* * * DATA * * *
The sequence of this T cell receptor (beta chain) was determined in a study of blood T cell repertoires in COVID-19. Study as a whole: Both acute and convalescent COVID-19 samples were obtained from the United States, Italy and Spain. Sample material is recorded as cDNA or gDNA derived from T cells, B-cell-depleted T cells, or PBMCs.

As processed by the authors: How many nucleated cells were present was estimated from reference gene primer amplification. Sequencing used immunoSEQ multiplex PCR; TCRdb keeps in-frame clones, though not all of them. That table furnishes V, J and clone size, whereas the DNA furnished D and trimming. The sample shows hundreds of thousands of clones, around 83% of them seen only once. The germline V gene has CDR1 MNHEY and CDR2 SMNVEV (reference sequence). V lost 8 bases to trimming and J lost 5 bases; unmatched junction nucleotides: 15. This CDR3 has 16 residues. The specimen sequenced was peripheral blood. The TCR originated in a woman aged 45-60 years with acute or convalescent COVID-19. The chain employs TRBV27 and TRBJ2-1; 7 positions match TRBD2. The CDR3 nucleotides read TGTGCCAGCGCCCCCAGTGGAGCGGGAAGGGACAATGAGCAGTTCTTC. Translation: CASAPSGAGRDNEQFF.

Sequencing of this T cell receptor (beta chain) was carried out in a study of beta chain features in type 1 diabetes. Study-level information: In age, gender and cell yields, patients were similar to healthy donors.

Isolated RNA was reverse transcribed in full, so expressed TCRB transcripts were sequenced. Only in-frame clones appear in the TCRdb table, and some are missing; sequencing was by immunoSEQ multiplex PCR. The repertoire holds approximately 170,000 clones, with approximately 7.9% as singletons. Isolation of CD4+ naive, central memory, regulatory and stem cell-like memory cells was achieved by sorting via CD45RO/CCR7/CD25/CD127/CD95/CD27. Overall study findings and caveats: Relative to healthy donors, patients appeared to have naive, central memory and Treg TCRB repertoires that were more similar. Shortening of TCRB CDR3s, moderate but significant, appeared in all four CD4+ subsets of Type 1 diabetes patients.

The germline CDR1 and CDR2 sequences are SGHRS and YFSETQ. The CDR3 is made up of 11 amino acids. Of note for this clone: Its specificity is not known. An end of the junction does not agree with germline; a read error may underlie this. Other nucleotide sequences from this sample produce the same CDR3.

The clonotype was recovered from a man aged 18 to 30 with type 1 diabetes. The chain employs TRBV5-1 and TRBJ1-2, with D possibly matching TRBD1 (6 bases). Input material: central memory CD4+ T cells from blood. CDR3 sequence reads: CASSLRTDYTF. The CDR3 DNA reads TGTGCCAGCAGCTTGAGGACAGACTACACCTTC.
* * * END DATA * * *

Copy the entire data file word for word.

The sequence of this T cell receptor (beta chain) was determined in a study of blood T cell repertoires in COVID-19. Study as a whole: Both acute and convalescent COVID-19 samples were obtained from the United States, Italy and Spain. Sample material is recorded as cDNA or gDNA derived from T cells, B-cell-depleted T cells, or PBMCs.

As processed by the authors: How many nucleated cells were present was estimated from reference gene primer amplification. Sequencing used immunoSEQ multiplex PCR; TCRdb keeps in-frame clones, though not all of them. That table furnishes V, J and clone size, whereas the DNA furnished D and trimming. The sample shows hundreds of thousands of clones, around 83% of them seen only once. The germline V gene has CDR1 MNHEY and CDR2 SMNVEV (reference sequence). V lost 8 bases to trimming and J lost 5 bases; unmatched junction nucleotides: 15. This CDR3 has 16 residues. The specimen sequenced was peripheral blood. The TCR originated in a woman aged 45-60 years with acute or convalescent COVID-19. The chain employs TRBV27 and TRBJ2-1; 7 positions match TRBD2. The CDR3 nucleotides read TGTGCCAGCGCCCCCAGTGGAGCGGGAAGGGACAATGAGCAGTTCTTC. Translation: CASAPSGAGRDNEQFF.

Sequencing of this T cell receptor (beta chain) was carried out in a study of beta chain features in type 1 diabetes. Study-level information: In age, gender and cell yields, patients were similar to healthy donors.

Isolated RNA was reverse transcribed in full, so expressed TCRB transcripts were sequenced. Only in-frame clones appear in the TCRdb table, and some are missing; sequencing was by immunoSEQ multiplex PCR. The repertoire holds approximately 170,000 clones, with approximately 7.9% as singletons. Isolation of CD4+ naive, central memory, regulatory and stem cell-like memory cells was achieved by sorting via CD45RO/CCR7/CD25/CD127/CD95/CD27. Overall study findings and caveats: Relative to healthy donors, patients appeared to have naive, central memory and Treg TCRB repertoires that were more similar. Shortening of TCRB CDR3s, moderate but significant, appeared in all four CD4+ subsets of Type 1 diabetes patients.

The germline CDR1 and CDR2 sequences are SGHRS and YFSETQ. The CDR3 is made up of 11 amino acids. Of note for this clone: Its specificity is not known. An end of the junction does not agree with germline; a read error may underlie this. Other nucleotide sequences from this sample produce the same CDR3.

The clonotype was recovered from a man aged 18 to 30 with type 1 diabetes. The chain employs TRBV5-1 and TRBJ1-2, with D possibly matching TRBD1 (6 bases). Input material: central memory CD4+ T cells from blood. CDR3 sequence reads: CASSLRTDYTF. The CDR3 DNA reads TGTGCCAGCAGCTTGAGGACAGACTACACCTTC.